Over five million US families destroyed their domiciles to foreclosure throughout the Great Recession, with minorities struck particularly hard because of the crisis. Blacks and Hispanics faced foreclosure at a consistent level which was dual compared to white households, based on a 2011 report through the Center for Responsible Lending, with devastating consequences for minority and neighborhoods that are integrated. The resulting destruction of minority wide range erased years of progress at narrowing racial wide range gaps—according into the Pew Research Center, the median white home now has 13 times the wide range associated with the median black colored home (the biggest space since 1989), and 10 times the wide range associated with median Hispanic home (the biggest space since 2001).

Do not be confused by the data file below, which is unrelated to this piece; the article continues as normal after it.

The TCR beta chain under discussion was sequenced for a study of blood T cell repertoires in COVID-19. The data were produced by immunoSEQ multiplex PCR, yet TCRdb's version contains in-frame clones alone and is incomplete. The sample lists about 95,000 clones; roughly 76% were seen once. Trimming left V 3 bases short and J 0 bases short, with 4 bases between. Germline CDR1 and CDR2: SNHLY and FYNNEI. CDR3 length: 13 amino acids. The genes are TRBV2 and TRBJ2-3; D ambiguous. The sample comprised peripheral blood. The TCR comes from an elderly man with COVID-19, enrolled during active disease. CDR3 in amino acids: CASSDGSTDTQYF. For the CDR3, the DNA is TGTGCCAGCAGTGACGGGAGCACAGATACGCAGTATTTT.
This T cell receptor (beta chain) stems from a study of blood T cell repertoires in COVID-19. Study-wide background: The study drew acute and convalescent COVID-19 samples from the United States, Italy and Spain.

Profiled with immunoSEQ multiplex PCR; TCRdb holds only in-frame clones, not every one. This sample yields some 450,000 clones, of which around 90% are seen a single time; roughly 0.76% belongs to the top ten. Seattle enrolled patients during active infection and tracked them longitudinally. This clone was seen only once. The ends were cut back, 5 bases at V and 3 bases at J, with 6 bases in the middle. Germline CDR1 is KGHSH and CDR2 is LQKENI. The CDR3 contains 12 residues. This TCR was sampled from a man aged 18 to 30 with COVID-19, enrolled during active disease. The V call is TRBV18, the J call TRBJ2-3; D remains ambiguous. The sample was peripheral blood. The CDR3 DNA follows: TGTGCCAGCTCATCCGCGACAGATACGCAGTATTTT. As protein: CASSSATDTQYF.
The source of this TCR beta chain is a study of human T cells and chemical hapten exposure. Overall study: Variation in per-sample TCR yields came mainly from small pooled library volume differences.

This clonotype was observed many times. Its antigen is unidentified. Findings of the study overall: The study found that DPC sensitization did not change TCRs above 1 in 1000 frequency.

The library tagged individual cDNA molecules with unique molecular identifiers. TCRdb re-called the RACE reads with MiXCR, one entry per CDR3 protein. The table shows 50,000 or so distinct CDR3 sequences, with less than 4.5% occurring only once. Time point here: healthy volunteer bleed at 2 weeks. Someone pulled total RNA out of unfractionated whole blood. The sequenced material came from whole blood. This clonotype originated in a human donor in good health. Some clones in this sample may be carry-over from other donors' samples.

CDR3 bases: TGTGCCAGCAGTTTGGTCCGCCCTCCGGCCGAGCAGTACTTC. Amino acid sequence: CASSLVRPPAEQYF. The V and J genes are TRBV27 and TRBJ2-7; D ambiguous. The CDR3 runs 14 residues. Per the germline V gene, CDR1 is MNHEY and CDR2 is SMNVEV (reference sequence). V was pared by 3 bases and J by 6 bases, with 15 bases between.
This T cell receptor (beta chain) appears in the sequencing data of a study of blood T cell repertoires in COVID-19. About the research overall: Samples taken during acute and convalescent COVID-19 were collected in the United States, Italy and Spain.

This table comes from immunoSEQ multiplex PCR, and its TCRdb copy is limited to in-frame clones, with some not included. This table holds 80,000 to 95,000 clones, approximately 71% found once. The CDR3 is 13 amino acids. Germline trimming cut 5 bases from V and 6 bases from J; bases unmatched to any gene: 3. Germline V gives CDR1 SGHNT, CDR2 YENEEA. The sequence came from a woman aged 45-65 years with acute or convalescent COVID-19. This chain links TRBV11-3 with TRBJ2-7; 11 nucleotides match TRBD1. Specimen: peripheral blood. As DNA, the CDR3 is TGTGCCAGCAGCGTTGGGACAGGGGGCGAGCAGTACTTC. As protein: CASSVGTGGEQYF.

A paper that is working earlier in the day this week because of the nationwide Bureau of Economic analysis sheds light on a single component that contributed to those race-driven styles: high-cost loans. The researchers—Patrick Bayer, Fernando Ferreira, and Stephen L. Ross—compared the rates from which minority and non-minority borrowers received high-cost mortgages (popularly known as “subprime mortgages”). (more…)